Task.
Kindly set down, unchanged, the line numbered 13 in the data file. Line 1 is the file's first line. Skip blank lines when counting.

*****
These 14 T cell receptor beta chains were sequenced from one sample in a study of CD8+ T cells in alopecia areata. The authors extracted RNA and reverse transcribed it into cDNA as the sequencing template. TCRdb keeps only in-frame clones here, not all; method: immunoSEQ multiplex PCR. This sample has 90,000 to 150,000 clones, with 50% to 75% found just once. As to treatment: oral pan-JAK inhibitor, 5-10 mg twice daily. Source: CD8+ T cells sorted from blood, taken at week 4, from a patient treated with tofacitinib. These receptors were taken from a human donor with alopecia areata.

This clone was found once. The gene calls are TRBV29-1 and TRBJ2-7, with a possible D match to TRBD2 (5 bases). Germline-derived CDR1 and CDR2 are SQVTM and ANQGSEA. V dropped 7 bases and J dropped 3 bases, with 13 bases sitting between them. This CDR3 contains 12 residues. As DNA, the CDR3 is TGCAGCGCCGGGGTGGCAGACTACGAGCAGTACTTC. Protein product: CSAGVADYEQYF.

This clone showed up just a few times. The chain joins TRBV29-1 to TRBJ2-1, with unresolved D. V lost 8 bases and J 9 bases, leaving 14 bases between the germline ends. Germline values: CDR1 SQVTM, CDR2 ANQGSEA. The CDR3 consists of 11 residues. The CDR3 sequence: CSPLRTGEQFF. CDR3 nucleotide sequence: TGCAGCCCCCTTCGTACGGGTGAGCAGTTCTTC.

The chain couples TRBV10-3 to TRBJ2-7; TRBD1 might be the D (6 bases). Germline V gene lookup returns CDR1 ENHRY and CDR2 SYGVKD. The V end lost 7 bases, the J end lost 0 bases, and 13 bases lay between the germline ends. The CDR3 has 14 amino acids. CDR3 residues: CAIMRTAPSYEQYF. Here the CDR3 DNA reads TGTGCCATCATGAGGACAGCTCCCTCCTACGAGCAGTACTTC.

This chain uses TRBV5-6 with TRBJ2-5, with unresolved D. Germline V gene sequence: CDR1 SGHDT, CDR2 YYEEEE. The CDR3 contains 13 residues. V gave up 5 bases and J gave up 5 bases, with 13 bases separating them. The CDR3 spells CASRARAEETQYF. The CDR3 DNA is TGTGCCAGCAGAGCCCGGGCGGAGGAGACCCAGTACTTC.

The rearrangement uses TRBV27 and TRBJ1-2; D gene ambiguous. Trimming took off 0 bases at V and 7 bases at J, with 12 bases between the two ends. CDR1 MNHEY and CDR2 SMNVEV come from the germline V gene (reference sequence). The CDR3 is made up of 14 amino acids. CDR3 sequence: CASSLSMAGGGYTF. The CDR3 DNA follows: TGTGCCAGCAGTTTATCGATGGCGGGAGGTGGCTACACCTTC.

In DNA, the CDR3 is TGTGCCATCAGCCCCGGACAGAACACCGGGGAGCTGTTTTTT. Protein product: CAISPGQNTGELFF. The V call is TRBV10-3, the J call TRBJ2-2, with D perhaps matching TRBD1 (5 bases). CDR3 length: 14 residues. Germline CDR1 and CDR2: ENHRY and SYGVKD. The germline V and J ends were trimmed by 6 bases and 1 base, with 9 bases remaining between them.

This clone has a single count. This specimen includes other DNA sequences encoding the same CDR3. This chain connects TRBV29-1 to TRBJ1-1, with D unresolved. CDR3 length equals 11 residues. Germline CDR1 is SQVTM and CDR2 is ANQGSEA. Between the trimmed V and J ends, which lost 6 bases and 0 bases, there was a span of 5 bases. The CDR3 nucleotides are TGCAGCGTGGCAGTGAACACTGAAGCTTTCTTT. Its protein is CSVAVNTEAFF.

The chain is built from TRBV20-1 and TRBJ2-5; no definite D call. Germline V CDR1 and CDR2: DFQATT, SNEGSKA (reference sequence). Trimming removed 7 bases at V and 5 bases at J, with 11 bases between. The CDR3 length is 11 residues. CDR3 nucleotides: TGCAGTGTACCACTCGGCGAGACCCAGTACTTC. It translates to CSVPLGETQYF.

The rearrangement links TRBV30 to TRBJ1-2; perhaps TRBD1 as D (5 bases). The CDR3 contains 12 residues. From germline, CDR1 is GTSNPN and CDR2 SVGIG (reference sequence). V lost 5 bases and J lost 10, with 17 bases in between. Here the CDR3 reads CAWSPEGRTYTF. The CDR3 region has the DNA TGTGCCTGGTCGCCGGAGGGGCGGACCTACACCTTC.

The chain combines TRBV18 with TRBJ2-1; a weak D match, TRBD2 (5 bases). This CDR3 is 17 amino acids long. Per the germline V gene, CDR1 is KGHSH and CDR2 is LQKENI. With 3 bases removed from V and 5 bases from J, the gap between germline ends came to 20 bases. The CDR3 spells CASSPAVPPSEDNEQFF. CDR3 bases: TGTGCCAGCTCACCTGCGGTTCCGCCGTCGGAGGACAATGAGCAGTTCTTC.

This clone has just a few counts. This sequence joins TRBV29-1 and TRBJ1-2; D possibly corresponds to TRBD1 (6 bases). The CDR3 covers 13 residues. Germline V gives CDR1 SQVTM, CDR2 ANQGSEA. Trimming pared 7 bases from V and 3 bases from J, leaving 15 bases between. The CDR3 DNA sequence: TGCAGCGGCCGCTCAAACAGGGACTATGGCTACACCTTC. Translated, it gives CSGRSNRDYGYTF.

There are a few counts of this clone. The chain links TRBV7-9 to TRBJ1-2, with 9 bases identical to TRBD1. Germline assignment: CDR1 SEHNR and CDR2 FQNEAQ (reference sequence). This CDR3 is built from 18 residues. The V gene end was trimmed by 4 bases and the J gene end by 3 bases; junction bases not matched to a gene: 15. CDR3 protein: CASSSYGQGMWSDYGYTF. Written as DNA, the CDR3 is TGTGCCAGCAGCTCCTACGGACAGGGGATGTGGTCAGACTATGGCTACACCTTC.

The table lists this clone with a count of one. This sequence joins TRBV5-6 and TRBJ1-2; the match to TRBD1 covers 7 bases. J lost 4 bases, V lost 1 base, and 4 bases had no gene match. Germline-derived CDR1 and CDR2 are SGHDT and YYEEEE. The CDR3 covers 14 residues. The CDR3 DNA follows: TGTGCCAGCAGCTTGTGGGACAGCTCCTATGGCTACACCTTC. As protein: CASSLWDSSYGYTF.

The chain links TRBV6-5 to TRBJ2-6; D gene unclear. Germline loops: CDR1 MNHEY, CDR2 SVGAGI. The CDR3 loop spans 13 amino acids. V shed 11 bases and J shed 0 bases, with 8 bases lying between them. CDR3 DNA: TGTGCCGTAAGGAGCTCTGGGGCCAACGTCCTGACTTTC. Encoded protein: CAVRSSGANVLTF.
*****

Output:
There are a few counts of this clone. The chain links TRBV7-9 to TRBJ1-2, with 9 bases identical to TRBD1. Germline assignment: CDR1 SEHNR and CDR2 FQNEAQ (reference sequence). This CDR3 is built from 18 residues. The V gene end was trimmed by 4 bases and the J gene end by 3 bases; junction bases not matched to a gene: 15. CDR3 protein: CASSSYGQGMWSDYGYTF. Written as DNA, the CDR3 is TGTGCCAGCAGCTCCTACGGACAGGGGATGTGGTCAGACTATGGCTACACCTTC.